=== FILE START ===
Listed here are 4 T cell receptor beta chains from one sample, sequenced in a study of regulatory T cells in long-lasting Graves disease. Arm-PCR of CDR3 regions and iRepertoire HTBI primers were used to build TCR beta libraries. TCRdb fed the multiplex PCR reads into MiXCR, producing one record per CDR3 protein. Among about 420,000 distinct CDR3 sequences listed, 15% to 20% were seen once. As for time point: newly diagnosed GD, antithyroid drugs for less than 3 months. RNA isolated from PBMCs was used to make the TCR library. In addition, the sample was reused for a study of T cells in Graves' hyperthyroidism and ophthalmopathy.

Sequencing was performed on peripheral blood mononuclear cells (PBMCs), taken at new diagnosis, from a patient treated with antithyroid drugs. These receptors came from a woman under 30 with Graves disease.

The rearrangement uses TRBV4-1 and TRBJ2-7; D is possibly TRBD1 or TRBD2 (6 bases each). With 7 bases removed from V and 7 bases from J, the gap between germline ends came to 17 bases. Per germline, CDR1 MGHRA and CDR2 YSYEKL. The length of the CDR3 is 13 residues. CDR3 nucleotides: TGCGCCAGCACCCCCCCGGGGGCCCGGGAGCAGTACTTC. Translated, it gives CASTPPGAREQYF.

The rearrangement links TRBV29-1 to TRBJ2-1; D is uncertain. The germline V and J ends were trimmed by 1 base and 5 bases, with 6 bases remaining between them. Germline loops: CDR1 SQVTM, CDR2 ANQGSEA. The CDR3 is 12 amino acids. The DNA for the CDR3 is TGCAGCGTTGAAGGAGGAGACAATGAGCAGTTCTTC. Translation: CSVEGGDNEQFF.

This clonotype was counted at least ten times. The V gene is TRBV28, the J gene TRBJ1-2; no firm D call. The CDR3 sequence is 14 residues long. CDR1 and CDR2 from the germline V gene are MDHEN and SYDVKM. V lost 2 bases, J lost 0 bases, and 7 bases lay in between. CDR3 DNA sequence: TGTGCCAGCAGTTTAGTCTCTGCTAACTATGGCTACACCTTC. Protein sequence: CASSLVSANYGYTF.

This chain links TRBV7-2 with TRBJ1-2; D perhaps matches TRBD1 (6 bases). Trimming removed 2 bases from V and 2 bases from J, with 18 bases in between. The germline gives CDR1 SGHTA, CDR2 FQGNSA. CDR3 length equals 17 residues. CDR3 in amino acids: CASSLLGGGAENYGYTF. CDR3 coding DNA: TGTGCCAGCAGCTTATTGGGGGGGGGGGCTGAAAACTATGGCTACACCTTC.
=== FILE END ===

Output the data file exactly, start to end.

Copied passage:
Listed here are 4 T cell receptor beta chains from one sample, sequenced in a study of regulatory T cells in long-lasting Graves disease. Arm-PCR of CDR3 regions and iRepertoire HTBI primers were used to build TCR beta libraries. TCRdb fed the multiplex PCR reads into MiXCR, producing one record per CDR3 protein. Among about 420,000 distinct CDR3 sequences listed, 15% to 20% were seen once. As for time point: newly diagnosed GD, antithyroid drugs for less than 3 months. RNA isolated from PBMCs was used to make the TCR library. In addition, the sample was reused for a study of T cells in Graves' hyperthyroidism and ophthalmopathy.

Sequencing was performed on peripheral blood mononuclear cells (PBMCs), taken at new diagnosis, from a patient treated with antithyroid drugs. These receptors came from a woman under 30 with Graves disease.

The rearrangement uses TRBV4-1 and TRBJ2-7; D is possibly TRBD1 or TRBD2 (6 bases each). With 7 bases removed from V and 7 bases from J, the gap between germline ends came to 17 bases. Per germline, CDR1 MGHRA and CDR2 YSYEKL. The length of the CDR3 is 13 residues. CDR3 nucleotides: TGCGCCAGCACCCCCCCGGGGGCCCGGGAGCAGTACTTC. Translated, it gives CASTPPGAREQYF.

The rearrangement links TRBV29-1 to TRBJ2-1; D is uncertain. The germline V and J ends were trimmed by 1 base and 5 bases, with 6 bases remaining between them. Germline loops: CDR1 SQVTM, CDR2 ANQGSEA. The CDR3 is 12 amino acids. The DNA for the CDR3 is TGCAGCGTTGAAGGAGGAGACAATGAGCAGTTCTTC. Translation: CSVEGGDNEQFF.

This clonotype was counted at least ten times. The V gene is TRBV28, the J gene TRBJ1-2; no firm D call. The CDR3 sequence is 14 residues long. CDR1 and CDR2 from the germline V gene are MDHEN and SYDVKM. V lost 2 bases, J lost 0 bases, and 7 bases lay in between. CDR3 DNA sequence: TGTGCCAGCAGTTTAGTCTCTGCTAACTATGGCTACACCTTC. Protein sequence: CASSLVSANYGYTF.

This chain links TRBV7-2 with TRBJ1-2; D perhaps matches TRBD1 (6 bases). Trimming removed 2 bases from V and 2 bases from J, with 18 bases in between. The germline gives CDR1 SGHTA, CDR2 FQGNSA. CDR3 length equals 17 residues. CDR3 in amino acids: CASSLLGGGAENYGYTF. CDR3 coding DNA: TGTGCCAGCAGCTTATTGGGGGGGGGGGCTGAAAACTATGGCTACACCTTC.